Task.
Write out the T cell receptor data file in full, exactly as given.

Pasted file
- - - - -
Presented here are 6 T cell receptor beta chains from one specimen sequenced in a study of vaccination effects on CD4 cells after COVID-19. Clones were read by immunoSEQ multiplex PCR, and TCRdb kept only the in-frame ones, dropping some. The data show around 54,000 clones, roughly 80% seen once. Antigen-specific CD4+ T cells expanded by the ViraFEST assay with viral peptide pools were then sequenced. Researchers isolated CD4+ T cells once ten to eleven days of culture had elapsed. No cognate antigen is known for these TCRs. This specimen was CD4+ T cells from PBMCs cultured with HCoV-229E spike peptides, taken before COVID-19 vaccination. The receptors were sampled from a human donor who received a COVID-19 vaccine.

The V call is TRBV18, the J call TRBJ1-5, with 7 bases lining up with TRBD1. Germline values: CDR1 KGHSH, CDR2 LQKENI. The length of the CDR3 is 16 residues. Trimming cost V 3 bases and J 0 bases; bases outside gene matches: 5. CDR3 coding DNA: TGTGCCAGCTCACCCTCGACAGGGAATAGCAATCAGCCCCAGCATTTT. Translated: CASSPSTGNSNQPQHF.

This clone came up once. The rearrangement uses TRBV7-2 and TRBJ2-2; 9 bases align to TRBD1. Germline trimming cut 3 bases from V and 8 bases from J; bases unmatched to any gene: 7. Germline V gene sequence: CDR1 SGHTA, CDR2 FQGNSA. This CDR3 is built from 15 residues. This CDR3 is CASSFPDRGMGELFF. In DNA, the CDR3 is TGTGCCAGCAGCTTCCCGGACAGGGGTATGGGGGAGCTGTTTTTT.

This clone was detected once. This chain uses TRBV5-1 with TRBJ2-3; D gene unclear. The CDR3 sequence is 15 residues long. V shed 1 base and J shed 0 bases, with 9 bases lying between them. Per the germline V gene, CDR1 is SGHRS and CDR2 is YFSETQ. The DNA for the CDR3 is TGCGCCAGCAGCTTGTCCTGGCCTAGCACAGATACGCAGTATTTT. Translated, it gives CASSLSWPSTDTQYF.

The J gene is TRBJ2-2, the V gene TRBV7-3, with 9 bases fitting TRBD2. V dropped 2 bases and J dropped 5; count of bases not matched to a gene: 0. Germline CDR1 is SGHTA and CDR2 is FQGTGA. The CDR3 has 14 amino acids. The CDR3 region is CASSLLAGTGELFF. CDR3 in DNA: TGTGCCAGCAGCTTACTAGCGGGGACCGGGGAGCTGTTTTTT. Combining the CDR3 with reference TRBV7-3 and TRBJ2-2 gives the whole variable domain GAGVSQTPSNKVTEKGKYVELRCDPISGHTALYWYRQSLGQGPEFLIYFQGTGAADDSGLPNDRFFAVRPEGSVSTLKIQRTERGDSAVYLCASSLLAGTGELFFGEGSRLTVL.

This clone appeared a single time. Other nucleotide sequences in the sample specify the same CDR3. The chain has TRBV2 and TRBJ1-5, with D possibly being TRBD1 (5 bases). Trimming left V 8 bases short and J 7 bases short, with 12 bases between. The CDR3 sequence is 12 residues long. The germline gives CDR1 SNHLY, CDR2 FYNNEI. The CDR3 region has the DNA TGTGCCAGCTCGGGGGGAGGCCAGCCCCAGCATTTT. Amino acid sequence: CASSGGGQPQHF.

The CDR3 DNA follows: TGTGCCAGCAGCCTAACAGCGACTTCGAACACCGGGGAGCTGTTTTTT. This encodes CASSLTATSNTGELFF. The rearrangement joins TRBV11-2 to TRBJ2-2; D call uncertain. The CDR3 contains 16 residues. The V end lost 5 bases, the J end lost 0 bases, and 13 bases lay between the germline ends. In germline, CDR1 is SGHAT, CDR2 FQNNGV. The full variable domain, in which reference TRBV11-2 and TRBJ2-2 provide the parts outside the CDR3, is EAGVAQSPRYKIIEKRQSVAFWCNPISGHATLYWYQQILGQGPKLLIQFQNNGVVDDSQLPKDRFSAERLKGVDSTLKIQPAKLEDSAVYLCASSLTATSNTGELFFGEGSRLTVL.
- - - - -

Presented here are 6 T cell receptor beta chains from one specimen sequenced in a study of vaccination effects on CD4 cells after COVID-19. Clones were read by immunoSEQ multiplex PCR, and TCRdb kept only the in-frame ones, dropping some. The data show around 54,000 clones, roughly 80% seen once. Antigen-specific CD4+ T cells expanded by the ViraFEST assay with viral peptide pools were then sequenced. Researchers isolated CD4+ T cells once ten to eleven days of culture had elapsed. No cognate antigen is known for these TCRs. This specimen was CD4+ T cells from PBMCs cultured with HCoV-229E spike peptides, taken before COVID-19 vaccination. The receptors were sampled from a human donor who received a COVID-19 vaccine.

The V call is TRBV18, the J call TRBJ1-5, with 7 bases lining up with TRBD1. Germline values: CDR1 KGHSH, CDR2 LQKENI. The length of the CDR3 is 16 residues. Trimming cost V 3 bases and J 0 bases; bases outside gene matches: 5. CDR3 coding DNA: TGTGCCAGCTCACCCTCGACAGGGAATAGCAATCAGCCCCAGCATTTT. Translated: CASSPSTGNSNQPQHF.

This clone came up once. The rearrangement uses TRBV7-2 and TRBJ2-2; 9 bases align to TRBD1. Germline trimming cut 3 bases from V and 8 bases from J; bases unmatched to any gene: 7. Germline V gene sequence: CDR1 SGHTA, CDR2 FQGNSA. This CDR3 is built from 15 residues. This CDR3 is CASSFPDRGMGELFF. In DNA, the CDR3 is TGTGCCAGCAGCTTCCCGGACAGGGGTATGGGGGAGCTGTTTTTT.

This clone was detected once. This chain uses TRBV5-1 with TRBJ2-3; D gene unclear. The CDR3 sequence is 15 residues long. V shed 1 base and J shed 0 bases, with 9 bases lying between them. Per the germline V gene, CDR1 is SGHRS and CDR2 is YFSETQ. The DNA for the CDR3 is TGCGCCAGCAGCTTGTCCTGGCCTAGCACAGATACGCAGTATTTT. Translated, it gives CASSLSWPSTDTQYF.

The J gene is TRBJ2-2, the V gene TRBV7-3, with 9 bases fitting TRBD2. V dropped 2 bases and J dropped 5; count of bases not matched to a gene: 0. Germline CDR1 is SGHTA and CDR2 is FQGTGA. The CDR3 has 14 amino acids. The CDR3 region is CASSLLAGTGELFF. CDR3 in DNA: TGTGCCAGCAGCTTACTAGCGGGGACCGGGGAGCTGTTTTTT. Combining the CDR3 with reference TRBV7-3 and TRBJ2-2 gives the whole variable domain GAGVSQTPSNKVTEKGKYVELRCDPISGHTALYWYRQSLGQGPEFLIYFQGTGAADDSGLPNDRFFAVRPEGSVSTLKIQRTERGDSAVYLCASSLLAGTGELFFGEGSRLTVL.

This clone appeared a single time. Other nucleotide sequences in the sample specify the same CDR3. The chain has TRBV2 and TRBJ1-5, with D possibly being TRBD1 (5 bases). Trimming left V 8 bases short and J 7 bases short, with 12 bases between. The CDR3 sequence is 12 residues long. The germline gives CDR1 SNHLY, CDR2 FYNNEI. The CDR3 region has the DNA TGTGCCAGCTCGGGGGGAGGCCAGCCCCAGCATTTT. Amino acid sequence: CASSGGGQPQHF.

The CDR3 DNA follows: TGTGCCAGCAGCCTAACAGCGACTTCGAACACCGGGGAGCTGTTTTTT. This encodes CASSLTATSNTGELFF. The rearrangement joins TRBV11-2 to TRBJ2-2; D call uncertain. The CDR3 contains 16 residues. The V end lost 5 bases, the J end lost 0 bases, and 13 bases lay between the germline ends. In germline, CDR1 is SGHAT, CDR2 FQNNGV. The full variable domain, in which reference TRBV11-2 and TRBJ2-2 provide the parts outside the CDR3, is EAGVAQSPRYKIIEKRQSVAFWCNPISGHATLYWYQQILGQGPKLLIQFQNNGVVDDSQLPKDRFSAERLKGVDSTLKIQPAKLEDSAVYLCASSLTATSNTGELFFGEGSRLTVL.